“Good friends are open, genuine, and honest with each other. They tolerate each other’s frailties, appreciate their differences, and honestly criticize when necessary. Over many years, they participate in each other’s celebrations and marriages, and in their children’s and grandchildren’s milestones. They are there for each other during illnesses and setbacks, and some are left to mourn the losses of their dear old friends, almost as a loss of a part of themselves.

You know that some of the feelings and experiences you shared with friends during good times and sad are among your most cherished memories.”

Letting go of a fake friend

If you have a fake friendship that’s bringing you down then it can be time to walk away.

The first step isn’t actually to go confront them, nor is it to “ghost” your fake friend.

The most important first step is to build up your own self-esteem and self-value.

As Dr. Kelly Campbell puts it:

“By bolstering your self-esteem, you’ll start weeding toxic people out of your life because their treatment will no longer fit with how you see yourself.”

Instead of beginning by getting rid of the friends who are using and abusing you, begin by valuing and maximizing your own potential and let the fake friends who just want to leech off you fall away naturally.

Sometimes confrontation or messy scenes will be inevitable – particularly with these dramatic fake friend types – but at the end of the day when you’re on a self-improvement arc it won’t hurt nearly as much and you’ll be able to wish your fake friends all the best in the future and actually mean it, too.

Take this time to reflect on your relationships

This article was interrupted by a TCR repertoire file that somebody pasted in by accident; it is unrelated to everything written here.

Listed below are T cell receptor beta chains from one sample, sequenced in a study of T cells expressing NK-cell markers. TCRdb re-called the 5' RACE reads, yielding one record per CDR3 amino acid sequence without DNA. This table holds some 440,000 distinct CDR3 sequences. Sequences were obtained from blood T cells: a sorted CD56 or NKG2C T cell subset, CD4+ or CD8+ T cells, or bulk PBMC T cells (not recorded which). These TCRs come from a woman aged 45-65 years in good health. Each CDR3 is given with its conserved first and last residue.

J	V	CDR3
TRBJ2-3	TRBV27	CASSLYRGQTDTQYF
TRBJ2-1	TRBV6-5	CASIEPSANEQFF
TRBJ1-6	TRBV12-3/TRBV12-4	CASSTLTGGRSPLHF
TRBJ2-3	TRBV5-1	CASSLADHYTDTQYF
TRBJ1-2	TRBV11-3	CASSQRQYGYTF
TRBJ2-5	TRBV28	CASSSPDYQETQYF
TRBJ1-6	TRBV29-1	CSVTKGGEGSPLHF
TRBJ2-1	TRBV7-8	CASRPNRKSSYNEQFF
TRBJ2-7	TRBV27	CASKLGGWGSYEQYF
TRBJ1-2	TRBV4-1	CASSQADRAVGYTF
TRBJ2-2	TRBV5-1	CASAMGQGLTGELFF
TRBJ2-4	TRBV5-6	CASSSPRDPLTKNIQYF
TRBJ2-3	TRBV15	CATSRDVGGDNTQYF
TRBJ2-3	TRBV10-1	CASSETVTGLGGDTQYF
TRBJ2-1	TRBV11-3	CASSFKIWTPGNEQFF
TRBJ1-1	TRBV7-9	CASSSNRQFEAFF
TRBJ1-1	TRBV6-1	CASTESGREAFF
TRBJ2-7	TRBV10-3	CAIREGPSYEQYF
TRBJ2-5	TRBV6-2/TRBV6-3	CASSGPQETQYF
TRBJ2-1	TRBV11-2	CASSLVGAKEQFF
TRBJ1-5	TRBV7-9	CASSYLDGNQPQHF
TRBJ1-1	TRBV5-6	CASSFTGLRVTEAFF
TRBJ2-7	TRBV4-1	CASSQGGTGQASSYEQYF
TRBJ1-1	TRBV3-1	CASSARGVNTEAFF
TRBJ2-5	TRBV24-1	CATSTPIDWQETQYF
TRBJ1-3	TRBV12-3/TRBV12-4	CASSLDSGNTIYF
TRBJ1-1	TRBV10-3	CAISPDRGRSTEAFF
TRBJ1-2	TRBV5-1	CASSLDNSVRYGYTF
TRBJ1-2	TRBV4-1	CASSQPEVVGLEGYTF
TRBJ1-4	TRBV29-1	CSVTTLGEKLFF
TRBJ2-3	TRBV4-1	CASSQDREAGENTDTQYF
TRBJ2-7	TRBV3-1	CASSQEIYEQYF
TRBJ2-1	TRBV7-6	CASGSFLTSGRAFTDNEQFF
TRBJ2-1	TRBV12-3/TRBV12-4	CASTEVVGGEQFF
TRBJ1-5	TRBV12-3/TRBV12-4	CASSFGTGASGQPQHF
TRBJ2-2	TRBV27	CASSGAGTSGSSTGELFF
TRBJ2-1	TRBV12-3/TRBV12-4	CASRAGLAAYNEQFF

Fake people can pop up in many situations, including in our family and at work.

It can be more difficult when you have a fake person who is close to you such as a relative, through no choice of your own.

If your fake friends are sapping your energy and feelings of self-worth and even causing depression, anxiety and low self-esteem then it’s best to do what you can to distance yourself from them and ultimately to even end the friendship completely as much as that is within your control.

It’s OK to put yourself first, and if a fake friend is pulling you down sometimes you need to simply draw the line and say enough is enough.

“Friends can help each other. A true friend is someone who lets you have total freedom to be yourself – and especially to feel. Or, not feel. Whatever you happen to be feeling at the moment is fine with them. That’s what real love amounts to – letting a person be what he really is.”

– Jim Morrison

As Campbell writes, it’s up to you to set your limits on what you will or won’t accept from friends:

“You set the example for how others should treat you so be kind to yourself and treat yourself well.”

Should you break up with your fake friends?

At the end of the day, the decision is yours. But if you decide that it is best for you to part ways with fake friends then all the power to you.

Remember: you are in charge of who you let get close to you and who you spend time with. Make the best choices for your health and happiness as well as to help shape the person you want to become.

Written by Paul Brian

Paul R. Brian is a freelance journalist and writer. His upcoming book Cultworld will be out later this year. Follow him on Twitter @paulrbrian and visit his website at www.paulrbrian.com